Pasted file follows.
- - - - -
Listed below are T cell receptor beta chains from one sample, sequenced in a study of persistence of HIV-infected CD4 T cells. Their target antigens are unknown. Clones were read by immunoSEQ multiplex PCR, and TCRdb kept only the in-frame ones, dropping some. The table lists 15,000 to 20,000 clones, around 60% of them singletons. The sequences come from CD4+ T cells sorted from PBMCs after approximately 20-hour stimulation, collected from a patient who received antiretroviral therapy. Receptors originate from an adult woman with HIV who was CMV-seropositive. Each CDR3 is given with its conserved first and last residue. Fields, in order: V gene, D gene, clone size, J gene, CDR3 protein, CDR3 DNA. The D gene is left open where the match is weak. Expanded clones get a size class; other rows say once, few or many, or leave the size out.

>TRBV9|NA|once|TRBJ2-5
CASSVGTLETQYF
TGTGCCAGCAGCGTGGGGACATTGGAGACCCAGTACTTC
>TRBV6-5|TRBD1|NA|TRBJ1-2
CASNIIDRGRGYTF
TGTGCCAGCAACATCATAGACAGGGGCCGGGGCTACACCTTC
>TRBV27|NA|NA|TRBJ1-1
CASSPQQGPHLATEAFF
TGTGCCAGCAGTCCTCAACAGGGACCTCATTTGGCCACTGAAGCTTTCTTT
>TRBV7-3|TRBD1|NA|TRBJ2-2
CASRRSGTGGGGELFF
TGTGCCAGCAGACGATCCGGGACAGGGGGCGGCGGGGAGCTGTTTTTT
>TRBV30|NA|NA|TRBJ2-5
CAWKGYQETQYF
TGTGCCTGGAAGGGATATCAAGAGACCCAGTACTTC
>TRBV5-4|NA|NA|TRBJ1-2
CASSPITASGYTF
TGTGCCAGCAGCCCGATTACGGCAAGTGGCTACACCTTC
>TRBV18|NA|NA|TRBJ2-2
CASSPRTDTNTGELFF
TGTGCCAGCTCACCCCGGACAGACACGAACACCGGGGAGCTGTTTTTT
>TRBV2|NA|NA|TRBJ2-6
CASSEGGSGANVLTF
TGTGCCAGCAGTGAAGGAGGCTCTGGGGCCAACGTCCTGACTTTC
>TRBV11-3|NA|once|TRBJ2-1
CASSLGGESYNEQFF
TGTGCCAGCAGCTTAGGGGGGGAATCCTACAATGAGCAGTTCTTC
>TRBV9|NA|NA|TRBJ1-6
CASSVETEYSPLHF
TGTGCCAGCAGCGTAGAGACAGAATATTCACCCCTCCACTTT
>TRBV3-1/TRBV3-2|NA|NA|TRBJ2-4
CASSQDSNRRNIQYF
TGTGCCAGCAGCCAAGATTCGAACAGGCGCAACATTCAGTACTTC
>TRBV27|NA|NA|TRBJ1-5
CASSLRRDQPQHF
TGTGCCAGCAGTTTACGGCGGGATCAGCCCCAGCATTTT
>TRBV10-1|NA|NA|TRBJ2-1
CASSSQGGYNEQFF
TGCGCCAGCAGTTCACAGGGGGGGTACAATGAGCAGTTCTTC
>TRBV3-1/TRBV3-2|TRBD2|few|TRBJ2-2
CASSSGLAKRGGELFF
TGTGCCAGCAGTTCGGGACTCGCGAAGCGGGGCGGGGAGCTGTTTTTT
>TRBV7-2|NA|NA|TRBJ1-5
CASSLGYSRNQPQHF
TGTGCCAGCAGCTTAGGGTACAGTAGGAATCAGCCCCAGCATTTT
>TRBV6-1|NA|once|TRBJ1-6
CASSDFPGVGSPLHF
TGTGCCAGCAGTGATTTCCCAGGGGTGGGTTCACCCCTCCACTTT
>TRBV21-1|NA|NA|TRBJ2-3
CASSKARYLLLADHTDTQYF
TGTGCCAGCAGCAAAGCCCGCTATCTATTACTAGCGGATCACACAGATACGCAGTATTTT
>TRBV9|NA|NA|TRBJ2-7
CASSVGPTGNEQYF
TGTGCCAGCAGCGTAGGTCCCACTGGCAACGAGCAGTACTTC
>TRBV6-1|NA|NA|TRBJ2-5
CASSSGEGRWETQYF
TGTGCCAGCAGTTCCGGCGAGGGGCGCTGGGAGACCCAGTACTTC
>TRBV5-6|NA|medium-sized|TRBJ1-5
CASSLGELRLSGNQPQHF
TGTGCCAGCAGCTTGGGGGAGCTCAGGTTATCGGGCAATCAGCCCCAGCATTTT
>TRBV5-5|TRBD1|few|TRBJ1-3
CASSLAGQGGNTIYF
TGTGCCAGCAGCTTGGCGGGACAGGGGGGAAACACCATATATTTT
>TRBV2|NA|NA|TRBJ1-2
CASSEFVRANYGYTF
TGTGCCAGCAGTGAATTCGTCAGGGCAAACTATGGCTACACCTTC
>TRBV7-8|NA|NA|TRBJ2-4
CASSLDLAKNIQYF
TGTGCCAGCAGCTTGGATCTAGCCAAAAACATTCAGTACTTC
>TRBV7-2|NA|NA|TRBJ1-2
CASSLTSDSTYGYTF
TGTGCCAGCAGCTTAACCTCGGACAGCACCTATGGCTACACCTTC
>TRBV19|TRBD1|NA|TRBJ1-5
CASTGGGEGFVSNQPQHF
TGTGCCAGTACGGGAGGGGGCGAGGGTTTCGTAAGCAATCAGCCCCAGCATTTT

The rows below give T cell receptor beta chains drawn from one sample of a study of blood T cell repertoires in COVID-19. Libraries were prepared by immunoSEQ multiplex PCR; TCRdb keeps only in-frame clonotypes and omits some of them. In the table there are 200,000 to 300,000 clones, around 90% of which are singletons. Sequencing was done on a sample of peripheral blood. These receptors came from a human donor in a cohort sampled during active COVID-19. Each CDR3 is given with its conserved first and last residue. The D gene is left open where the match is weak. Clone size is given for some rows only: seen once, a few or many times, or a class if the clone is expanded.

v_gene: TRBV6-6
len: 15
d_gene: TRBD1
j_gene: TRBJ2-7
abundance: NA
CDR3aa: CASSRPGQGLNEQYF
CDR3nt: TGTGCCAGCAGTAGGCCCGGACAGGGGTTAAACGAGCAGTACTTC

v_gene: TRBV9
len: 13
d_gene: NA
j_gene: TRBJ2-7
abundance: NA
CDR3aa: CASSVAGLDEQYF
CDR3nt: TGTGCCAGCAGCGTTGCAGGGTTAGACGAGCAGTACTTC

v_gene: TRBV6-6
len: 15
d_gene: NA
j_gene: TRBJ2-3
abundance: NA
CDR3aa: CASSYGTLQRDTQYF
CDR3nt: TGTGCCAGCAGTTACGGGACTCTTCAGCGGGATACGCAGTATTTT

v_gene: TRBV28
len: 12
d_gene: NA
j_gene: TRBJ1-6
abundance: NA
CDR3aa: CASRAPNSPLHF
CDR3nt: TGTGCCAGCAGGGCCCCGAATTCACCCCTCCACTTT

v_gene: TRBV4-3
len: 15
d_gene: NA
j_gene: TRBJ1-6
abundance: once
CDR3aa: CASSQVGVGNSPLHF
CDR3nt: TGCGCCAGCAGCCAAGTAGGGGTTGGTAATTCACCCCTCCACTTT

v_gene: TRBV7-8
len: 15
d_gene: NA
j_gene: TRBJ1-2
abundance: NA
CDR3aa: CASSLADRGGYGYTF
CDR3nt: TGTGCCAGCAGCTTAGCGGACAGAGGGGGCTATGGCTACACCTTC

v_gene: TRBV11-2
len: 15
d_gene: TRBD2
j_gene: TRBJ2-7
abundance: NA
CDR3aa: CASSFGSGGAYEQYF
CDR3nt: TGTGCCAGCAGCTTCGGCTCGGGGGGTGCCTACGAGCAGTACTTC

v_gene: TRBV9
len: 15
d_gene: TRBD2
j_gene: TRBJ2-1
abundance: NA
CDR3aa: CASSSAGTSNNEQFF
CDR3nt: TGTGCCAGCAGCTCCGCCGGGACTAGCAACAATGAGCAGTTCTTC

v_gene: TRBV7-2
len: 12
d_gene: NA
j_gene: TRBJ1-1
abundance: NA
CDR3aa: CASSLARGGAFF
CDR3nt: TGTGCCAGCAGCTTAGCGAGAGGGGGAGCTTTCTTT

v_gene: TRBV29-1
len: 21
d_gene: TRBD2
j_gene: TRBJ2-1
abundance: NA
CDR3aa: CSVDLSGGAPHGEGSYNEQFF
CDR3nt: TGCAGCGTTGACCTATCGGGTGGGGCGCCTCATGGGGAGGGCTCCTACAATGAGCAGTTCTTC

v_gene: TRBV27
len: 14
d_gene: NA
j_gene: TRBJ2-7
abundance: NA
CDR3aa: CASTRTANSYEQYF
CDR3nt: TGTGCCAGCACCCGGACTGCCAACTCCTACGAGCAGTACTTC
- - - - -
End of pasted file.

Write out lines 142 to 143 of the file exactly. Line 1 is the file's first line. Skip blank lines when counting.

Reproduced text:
len: 21
d_gene: TRBD2